Not the geometry that's taught in a geometry class. Pythagorean theorem? Yes, you need that, and how. Two months worth of theorems about how a transversal creates various angles when it crosses parallel lines? No, you don't need that.

For the past decade or so, proofs have not been covered in Texas high school geometry classes anymore. In the better classes they have to argue why something would be true. Otherwise it's little visual logic games - can you tease out a path of congruent angles and known lengths and determine this unknown that uses the factoid we just covered in class?


Posted by: heebie-geebie | Link to this comment | 08- 1-12 2:23 PM
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What worries me about Team Teach Everyone To Code is debugging. My computer-related experience is about as minimal as anyone's could be, but to the small extent I've ever done anything that could be described as programming (very little, at long intervals, at a very low level), it's been a minimally difficult process of 'figuring out how to do what I want to do' and then an insanely boring and difficult process of finding the typos that are keeping it from working.

Unless there's some kind of learning environment that gets around that step, I'd think a coding-centric math curriculum would lose a lot of people who couldn't take the boredom/focus necessary to actually make code work.


Posted by: LizardBreath | Link to this comment | 08- 1-12 2:23 PM
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What you to do is figure out a way to integrate programming into your dysfunction.


Posted by: Sifu Tweety | Link to this comment | 08- 1-12 2:23 PM
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174: boy, that sure speaks to my preexisting beliefs. Yes! But--must! leave! house! And I hate the very idea of TED talks.


Posted by: x.trapnel | Link to this comment | 08- 1-12 2:25 PM
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179 continued: That's admittedly a perspective from someone who really doesn't code at all. Possibly the people who do will be able to explain that it's not like that at all for real, and if it isn't, I'd believe them.


Posted by: LizardBreath | Link to this comment | 08- 1-12 2:26 PM
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The math ed curriculum for training teachers is really quite sophisticated. Now, in Texas, about half the teachers get "emergency certification" and don't go through a full-length teacher training program. In addition, there are plenty of teachers who pre-date the modern training programs, and plenty of real world experience which conflicts with what you were taught and undoes the good parts of what you were taught.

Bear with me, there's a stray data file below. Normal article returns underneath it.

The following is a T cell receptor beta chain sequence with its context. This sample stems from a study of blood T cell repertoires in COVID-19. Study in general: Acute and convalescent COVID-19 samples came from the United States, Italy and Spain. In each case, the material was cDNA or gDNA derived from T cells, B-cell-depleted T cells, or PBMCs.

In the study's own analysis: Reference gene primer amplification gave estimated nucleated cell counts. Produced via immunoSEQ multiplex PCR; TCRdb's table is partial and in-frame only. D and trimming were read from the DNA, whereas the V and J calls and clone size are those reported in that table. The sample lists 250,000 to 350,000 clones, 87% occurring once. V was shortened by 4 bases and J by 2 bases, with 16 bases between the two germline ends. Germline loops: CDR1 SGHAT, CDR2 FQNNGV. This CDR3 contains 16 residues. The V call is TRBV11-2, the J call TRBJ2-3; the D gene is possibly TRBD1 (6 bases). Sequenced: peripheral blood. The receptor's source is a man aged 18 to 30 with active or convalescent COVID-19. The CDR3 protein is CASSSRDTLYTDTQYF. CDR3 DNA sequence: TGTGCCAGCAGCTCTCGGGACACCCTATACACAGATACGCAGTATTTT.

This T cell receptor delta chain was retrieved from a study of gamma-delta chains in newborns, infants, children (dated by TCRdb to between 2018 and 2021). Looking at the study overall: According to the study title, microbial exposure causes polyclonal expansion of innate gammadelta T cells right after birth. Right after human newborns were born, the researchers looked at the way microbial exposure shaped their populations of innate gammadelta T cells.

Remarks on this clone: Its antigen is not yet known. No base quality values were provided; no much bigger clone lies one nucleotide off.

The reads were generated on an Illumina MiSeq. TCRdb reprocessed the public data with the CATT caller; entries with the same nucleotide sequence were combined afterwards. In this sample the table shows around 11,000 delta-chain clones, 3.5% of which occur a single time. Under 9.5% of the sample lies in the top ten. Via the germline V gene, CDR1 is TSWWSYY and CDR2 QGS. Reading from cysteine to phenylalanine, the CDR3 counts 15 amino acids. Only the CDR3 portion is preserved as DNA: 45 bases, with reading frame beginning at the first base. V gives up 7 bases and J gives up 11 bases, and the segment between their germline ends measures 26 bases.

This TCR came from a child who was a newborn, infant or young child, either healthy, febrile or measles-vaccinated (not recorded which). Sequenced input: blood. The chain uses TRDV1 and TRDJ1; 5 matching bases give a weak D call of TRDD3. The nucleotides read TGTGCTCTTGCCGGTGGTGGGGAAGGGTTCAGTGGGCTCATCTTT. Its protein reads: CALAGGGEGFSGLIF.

ALL THAT SAID. Teachers are trained in what it is like to find new concepts awkward and clunky, and how to let kids wrestle with (-x)(-y)=xy, and how to provide manipulatives that help the kids stumble upon the concept themselves.

Are the manipulatives actually implemented well? Sometimes yes, sometimes no. What's bad is to use them for fifteen minutes, establish the concept, and then flip back to rote memory from there on out. That happens a lot - it's faster and there's too much material to cover. Ideally, they revisit the manipulatives and re-derive the concept again and again, until the student finds themselves walking through the logic when they don't remember the rule.


Posted by: heebie-geebie | Link to this comment | 08- 1-12 2:28 PM
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The math ed curriculum for training teachers is really quite sophisticated. Now, in Texas, about half the teachers get "emergency certification" and don't go through a full-length teacher training program. In addition, there are plenty of teachers who pre-date the modern training programs, and plenty of real world experience which conflicts with what you were taught and undoes the good parts of what you were taught.

ALL THAT SAID. Teachers are trained in what it is like to find new concepts awkward and clunky, and how to let kids wrestle with (-x)(-y)=xy, and how to provide manipulatives that help the kids stumble upon the concept themselves.

Are the manipulatives actually implemented well? Sometimes yes, sometimes no. What's bad is to use them for fifteen minutes, establish the concept, and then flip back to rote memory from there on out. That happens a lot - it's faster and there's too much material to cover. Ideally, they revisit the manipulatives and re-derive the concept again and again, until the student finds themselves walking through the logic when they don't remember the rule.


Posted by: heebie-geebie | Link to this comment | 08- 1-12 2:28 PM
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Unless there's some kind of learning environment that gets around that step, I'd think a coding-centric math curriculum would lose a lot of people who couldn't take the boredom/focus necessary to actually make code work.